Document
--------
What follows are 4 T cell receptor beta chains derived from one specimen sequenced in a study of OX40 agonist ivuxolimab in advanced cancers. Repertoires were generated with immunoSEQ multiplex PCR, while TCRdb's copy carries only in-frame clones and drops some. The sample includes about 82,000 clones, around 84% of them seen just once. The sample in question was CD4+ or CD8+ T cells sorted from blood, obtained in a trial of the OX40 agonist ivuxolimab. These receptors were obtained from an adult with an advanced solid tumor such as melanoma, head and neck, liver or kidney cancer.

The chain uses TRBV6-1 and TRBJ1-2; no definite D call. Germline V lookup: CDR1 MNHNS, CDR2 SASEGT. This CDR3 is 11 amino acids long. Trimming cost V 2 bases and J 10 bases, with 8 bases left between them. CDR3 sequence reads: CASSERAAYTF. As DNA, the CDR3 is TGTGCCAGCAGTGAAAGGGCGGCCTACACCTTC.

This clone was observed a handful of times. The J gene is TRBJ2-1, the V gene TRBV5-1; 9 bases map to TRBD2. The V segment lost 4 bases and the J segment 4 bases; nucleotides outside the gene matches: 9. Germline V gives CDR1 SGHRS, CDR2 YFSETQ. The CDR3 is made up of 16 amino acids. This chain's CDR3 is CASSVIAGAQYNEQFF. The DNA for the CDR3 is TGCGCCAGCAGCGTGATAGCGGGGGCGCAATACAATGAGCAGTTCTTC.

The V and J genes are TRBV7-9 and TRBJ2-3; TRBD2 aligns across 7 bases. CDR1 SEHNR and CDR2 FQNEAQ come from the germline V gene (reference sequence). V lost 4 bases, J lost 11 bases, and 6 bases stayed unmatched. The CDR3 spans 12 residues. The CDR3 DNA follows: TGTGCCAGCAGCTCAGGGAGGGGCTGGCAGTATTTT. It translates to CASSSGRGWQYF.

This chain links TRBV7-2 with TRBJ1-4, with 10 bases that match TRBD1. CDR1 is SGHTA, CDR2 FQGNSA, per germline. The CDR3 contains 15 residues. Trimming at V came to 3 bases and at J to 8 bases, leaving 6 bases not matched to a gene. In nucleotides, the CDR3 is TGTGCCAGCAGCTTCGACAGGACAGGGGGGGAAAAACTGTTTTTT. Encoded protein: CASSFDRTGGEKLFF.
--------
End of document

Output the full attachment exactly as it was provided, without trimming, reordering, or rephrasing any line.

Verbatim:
What follows are 4 T cell receptor beta chains derived from one specimen sequenced in a study of OX40 agonist ivuxolimab in advanced cancers. Repertoires were generated with immunoSEQ multiplex PCR, while TCRdb's copy carries only in-frame clones and drops some. The sample includes about 82,000 clones, around 84% of them seen just once. The sample in question was CD4+ or CD8+ T cells sorted from blood, obtained in a trial of the OX40 agonist ivuxolimab. These receptors were obtained from an adult with an advanced solid tumor such as melanoma, head and neck, liver or kidney cancer.

The chain uses TRBV6-1 and TRBJ1-2; no definite D call. Germline V lookup: CDR1 MNHNS, CDR2 SASEGT. This CDR3 is 11 amino acids long. Trimming cost V 2 bases and J 10 bases, with 8 bases left between them. CDR3 sequence reads: CASSERAAYTF. As DNA, the CDR3 is TGTGCCAGCAGTGAAAGGGCGGCCTACACCTTC.

This clone was observed a handful of times. The J gene is TRBJ2-1, the V gene TRBV5-1; 9 bases map to TRBD2. The V segment lost 4 bases and the J segment 4 bases; nucleotides outside the gene matches: 9. Germline V gives CDR1 SGHRS, CDR2 YFSETQ. The CDR3 is made up of 16 amino acids. This chain's CDR3 is CASSVIAGAQYNEQFF. The DNA for the CDR3 is TGCGCCAGCAGCGTGATAGCGGGGGCGCAATACAATGAGCAGTTCTTC.

The V and J genes are TRBV7-9 and TRBJ2-3; TRBD2 aligns across 7 bases. CDR1 SEHNR and CDR2 FQNEAQ come from the germline V gene (reference sequence). V lost 4 bases, J lost 11 bases, and 6 bases stayed unmatched. The CDR3 spans 12 residues. The CDR3 DNA follows: TGTGCCAGCAGCTCAGGGAGGGGCTGGCAGTATTTT. It translates to CASSSGRGWQYF.

This chain links TRBV7-2 with TRBJ1-4, with 10 bases that match TRBD1. CDR1 is SGHTA, CDR2 FQGNSA, per germline. The CDR3 contains 15 residues. Trimming at V came to 3 bases and at J to 8 bases, leaving 6 bases not matched to a gene. In nucleotides, the CDR3 is TGTGCCAGCAGCTTCGACAGGACAGGGGGGGAAAAACTGTTTTTT. Encoded protein: CASSFDRTGGEKLFF.